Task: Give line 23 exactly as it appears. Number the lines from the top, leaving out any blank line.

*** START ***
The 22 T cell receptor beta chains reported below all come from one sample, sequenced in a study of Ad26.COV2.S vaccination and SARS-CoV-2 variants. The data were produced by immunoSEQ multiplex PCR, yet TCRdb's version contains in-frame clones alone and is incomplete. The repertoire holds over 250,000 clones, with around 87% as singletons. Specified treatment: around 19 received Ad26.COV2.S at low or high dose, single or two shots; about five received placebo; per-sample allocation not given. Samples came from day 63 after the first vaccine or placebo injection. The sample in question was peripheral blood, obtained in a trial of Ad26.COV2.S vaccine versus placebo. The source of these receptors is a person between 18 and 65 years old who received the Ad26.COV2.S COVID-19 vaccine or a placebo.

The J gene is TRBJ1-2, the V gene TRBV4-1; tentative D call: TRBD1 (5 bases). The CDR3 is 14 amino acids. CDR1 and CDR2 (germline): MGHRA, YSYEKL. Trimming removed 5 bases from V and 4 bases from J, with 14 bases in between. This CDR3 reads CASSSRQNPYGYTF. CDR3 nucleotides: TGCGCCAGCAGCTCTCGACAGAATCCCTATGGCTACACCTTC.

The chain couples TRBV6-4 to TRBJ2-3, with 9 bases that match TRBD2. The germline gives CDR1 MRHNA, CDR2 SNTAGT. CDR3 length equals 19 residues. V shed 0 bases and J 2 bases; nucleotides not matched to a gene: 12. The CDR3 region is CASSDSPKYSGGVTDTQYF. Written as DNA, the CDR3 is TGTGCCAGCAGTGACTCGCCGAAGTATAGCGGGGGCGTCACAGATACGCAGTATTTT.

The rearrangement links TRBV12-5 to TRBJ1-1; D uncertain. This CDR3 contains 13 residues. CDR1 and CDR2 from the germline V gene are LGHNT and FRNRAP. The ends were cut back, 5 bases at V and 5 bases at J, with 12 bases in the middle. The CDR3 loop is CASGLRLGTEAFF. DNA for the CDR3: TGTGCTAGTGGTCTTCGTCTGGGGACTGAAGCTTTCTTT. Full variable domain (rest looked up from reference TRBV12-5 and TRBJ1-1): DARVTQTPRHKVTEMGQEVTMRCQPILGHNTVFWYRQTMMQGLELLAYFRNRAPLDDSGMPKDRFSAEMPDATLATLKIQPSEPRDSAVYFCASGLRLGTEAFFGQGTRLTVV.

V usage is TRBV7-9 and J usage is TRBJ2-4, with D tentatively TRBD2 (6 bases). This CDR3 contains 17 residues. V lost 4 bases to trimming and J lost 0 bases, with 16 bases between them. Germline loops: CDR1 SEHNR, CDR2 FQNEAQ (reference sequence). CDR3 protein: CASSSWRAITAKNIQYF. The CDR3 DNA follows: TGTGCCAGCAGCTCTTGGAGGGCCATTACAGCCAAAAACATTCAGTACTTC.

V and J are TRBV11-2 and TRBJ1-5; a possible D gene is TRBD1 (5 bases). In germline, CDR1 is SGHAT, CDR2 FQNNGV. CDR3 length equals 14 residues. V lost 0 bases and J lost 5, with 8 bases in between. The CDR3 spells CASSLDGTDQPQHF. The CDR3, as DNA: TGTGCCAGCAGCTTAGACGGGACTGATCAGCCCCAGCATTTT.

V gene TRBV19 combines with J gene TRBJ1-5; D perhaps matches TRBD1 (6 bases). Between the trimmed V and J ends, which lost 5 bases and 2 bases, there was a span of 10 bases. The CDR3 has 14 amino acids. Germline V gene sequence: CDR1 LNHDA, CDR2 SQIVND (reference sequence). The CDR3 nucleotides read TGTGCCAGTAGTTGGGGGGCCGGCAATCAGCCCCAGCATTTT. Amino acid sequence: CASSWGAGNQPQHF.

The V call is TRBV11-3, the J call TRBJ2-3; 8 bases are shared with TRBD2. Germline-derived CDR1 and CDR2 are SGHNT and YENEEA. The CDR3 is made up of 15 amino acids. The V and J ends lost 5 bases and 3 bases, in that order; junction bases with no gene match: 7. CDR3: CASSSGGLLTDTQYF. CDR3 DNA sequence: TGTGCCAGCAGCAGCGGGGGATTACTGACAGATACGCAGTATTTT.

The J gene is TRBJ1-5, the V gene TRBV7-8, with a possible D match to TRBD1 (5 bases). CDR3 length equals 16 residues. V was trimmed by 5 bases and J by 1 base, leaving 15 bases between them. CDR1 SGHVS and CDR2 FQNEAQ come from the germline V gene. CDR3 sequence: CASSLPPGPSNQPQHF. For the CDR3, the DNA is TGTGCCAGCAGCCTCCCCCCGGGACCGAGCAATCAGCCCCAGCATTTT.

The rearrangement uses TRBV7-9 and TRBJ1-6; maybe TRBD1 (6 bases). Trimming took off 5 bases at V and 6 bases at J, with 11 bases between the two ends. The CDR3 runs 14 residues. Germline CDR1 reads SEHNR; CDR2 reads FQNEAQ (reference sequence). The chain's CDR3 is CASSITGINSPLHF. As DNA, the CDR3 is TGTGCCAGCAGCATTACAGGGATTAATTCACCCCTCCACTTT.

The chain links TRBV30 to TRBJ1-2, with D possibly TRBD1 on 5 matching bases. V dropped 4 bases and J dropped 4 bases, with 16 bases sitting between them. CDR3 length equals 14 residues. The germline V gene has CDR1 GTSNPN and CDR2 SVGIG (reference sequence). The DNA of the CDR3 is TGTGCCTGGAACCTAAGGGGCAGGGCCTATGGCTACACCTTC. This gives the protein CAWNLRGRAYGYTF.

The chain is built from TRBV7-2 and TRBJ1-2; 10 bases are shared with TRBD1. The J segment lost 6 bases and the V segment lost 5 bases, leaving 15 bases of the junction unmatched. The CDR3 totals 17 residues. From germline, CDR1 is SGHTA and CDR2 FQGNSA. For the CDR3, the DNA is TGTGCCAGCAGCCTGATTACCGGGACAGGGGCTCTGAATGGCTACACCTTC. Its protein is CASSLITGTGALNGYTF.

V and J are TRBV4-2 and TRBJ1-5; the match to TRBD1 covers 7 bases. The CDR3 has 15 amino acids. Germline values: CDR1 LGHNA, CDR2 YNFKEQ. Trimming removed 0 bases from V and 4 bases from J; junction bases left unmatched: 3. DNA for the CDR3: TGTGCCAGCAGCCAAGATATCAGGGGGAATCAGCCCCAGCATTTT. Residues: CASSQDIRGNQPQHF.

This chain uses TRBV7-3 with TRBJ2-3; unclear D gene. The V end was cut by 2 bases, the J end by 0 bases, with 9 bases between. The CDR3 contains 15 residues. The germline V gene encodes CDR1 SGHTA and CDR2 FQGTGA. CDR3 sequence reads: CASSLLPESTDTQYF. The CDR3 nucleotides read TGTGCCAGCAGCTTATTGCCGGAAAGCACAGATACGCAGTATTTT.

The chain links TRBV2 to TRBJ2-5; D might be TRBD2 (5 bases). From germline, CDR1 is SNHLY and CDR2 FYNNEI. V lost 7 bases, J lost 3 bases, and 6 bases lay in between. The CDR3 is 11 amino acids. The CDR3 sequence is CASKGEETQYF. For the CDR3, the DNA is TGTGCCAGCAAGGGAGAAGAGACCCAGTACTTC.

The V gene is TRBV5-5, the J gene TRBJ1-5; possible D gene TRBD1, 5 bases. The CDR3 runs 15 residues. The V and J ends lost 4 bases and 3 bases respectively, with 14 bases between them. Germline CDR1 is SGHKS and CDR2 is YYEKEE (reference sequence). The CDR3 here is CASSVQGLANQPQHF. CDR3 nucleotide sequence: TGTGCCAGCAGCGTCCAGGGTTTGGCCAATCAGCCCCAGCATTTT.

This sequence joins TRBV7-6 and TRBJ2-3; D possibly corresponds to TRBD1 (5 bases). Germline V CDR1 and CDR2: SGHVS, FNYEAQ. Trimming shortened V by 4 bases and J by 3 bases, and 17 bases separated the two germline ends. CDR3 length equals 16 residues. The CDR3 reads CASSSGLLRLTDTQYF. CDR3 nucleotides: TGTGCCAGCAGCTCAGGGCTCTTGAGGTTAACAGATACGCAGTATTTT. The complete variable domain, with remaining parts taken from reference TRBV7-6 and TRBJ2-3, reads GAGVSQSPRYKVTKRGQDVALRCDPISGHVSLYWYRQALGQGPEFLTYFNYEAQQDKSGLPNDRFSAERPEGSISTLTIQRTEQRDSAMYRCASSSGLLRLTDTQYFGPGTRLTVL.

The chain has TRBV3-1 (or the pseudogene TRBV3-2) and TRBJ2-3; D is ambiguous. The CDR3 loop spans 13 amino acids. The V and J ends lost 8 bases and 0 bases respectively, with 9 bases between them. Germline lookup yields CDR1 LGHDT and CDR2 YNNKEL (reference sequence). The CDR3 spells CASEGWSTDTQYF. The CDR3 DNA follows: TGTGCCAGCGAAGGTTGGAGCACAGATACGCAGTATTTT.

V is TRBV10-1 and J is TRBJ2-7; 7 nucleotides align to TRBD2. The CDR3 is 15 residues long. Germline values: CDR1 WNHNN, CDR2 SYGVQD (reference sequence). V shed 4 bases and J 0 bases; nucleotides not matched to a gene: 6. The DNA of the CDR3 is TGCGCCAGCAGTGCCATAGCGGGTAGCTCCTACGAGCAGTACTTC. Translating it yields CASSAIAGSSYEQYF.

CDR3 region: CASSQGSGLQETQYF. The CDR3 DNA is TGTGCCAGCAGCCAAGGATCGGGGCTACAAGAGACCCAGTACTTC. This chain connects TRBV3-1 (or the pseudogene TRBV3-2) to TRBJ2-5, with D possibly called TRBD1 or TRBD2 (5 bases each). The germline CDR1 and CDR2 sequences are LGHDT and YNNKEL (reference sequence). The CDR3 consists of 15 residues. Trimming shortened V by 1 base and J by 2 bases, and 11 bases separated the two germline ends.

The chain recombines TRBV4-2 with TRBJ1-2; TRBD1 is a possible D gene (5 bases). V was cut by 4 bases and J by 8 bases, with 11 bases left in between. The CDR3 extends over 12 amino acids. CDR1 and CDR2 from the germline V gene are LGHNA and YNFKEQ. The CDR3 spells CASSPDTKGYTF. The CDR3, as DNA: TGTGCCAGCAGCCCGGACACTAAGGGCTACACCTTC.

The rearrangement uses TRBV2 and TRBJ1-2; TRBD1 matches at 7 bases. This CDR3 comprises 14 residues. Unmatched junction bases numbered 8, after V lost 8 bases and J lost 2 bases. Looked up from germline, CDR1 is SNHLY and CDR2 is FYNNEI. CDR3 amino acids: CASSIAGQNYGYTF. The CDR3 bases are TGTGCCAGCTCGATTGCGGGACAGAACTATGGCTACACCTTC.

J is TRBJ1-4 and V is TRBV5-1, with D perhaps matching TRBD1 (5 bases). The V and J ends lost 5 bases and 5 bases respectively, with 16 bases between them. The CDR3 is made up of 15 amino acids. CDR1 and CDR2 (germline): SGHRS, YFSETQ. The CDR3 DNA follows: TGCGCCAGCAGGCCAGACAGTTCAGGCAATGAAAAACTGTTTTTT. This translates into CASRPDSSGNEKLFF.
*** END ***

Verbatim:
J is TRBJ1-4 and V is TRBV5-1, with D perhaps matching TRBD1 (5 bases). The V and J ends lost 5 bases and 5 bases respectively, with 16 bases between them. The CDR3 is made up of 15 amino acids. CDR1 and CDR2 (germline): SGHRS, YFSETQ. The CDR3 DNA follows: TGCGCCAGCAGGCCAGACAGTTCAGGCAATGAAAAACTGTTTTTT. This translates into CASRPDSSGNEKLFF.